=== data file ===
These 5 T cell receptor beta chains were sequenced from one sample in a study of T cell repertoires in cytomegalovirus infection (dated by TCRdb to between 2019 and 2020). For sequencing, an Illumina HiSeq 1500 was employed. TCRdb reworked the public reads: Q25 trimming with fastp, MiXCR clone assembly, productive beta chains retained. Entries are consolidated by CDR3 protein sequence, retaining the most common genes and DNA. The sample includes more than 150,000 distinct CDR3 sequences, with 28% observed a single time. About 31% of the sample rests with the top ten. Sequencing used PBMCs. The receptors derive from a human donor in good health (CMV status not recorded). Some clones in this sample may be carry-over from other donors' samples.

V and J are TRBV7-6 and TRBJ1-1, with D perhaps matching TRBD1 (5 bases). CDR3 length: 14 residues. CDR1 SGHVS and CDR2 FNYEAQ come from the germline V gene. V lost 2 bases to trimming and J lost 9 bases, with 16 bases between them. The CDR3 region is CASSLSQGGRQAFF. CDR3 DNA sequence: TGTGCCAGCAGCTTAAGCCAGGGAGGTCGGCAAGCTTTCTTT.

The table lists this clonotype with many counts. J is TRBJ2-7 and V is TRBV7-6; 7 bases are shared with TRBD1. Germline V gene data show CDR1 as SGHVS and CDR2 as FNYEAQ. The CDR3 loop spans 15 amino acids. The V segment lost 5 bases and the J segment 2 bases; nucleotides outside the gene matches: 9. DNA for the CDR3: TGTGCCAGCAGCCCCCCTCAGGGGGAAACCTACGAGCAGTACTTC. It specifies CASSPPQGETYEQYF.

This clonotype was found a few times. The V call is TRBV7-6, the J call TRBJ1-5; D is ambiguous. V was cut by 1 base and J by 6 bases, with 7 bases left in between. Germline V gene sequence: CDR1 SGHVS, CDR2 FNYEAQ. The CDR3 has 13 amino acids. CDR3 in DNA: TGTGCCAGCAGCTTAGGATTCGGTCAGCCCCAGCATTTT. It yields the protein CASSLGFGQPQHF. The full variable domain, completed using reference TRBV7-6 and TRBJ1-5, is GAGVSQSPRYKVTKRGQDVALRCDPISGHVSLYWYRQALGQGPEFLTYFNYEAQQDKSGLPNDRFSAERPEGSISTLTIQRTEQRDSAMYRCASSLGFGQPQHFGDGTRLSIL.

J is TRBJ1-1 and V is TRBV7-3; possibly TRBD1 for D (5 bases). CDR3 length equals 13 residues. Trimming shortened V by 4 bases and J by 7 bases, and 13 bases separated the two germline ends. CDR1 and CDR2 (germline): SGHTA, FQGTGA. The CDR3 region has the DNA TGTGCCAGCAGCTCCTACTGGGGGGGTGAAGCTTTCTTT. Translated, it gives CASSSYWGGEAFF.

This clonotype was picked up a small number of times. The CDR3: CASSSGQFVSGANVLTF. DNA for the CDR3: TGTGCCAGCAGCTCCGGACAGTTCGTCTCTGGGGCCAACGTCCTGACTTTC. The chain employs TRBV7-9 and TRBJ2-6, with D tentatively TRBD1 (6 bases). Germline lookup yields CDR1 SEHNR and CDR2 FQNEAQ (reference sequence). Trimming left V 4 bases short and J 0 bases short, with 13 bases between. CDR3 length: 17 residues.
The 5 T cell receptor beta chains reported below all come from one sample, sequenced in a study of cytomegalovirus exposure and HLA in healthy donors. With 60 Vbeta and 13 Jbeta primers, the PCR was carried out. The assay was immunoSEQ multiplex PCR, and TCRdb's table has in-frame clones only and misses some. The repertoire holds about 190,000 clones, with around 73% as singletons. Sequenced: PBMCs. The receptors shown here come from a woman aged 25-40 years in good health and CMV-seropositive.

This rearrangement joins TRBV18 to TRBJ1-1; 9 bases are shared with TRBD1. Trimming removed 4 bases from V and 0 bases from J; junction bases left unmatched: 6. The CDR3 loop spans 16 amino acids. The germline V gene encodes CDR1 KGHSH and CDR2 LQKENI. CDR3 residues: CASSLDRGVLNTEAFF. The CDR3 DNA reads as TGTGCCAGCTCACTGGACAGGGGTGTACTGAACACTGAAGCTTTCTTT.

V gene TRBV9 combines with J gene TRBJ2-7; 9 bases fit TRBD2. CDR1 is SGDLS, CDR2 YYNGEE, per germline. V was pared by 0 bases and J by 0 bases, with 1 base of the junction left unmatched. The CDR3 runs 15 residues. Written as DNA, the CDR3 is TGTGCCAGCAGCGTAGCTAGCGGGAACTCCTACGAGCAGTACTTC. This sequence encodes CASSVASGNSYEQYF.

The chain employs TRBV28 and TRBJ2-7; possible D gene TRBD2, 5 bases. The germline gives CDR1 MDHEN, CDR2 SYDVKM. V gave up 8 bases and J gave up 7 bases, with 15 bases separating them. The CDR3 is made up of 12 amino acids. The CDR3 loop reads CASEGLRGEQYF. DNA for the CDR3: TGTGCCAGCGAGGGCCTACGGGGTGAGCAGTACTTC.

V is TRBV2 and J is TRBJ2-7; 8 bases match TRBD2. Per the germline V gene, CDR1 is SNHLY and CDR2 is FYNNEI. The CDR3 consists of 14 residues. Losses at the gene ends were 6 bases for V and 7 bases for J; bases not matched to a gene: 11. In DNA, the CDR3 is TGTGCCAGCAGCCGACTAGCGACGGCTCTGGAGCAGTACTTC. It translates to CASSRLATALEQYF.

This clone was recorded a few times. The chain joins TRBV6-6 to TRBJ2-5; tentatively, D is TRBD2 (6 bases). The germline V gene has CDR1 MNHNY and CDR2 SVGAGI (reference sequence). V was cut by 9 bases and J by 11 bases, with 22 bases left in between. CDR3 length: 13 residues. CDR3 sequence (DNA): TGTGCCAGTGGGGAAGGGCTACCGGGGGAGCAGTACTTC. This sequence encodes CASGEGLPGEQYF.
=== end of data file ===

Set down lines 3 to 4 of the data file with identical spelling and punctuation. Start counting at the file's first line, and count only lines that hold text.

The table lists this clonotype with many counts. J is TRBJ2-7 and V is TRBV7-6; 7 bases are shared with TRBD1. Germline V gene data show CDR1 as SGHVS and CDR2 as FNYEAQ. The CDR3 loop spans 15 amino acids. The V segment lost 5 bases and the J segment 2 bases; nucleotides outside the gene matches: 9. DNA for the CDR3: TGTGCCAGCAGCCCCCCTCAGGGGGAAACCTACGAGCAGTACTTC. It specifies CASSPPQGETYEQYF.

This clonotype was found a few times. The V call is TRBV7-6, the J call TRBJ1-5; D is ambiguous. V was cut by 1 base and J by 6 bases, with 7 bases left in between. Germline V gene sequence: CDR1 SGHVS, CDR2 FNYEAQ. The CDR3 has 13 amino acids. CDR3 in DNA: TGTGCCAGCAGCTTAGGATTCGGTCAGCCCCAGCATTTT. It yields the protein CASSLGFGQPQHF. The full variable domain, completed using reference TRBV7-6 and TRBJ1-5, is GAGVSQSPRYKVTKRGQDVALRCDPISGHVSLYWYRQALGQGPEFLTYFNYEAQQDKSGLPNDRFSAERPEGSISTLTIQRTEQRDSAMYRCASSLGFGQPQHFGDGTRLSIL.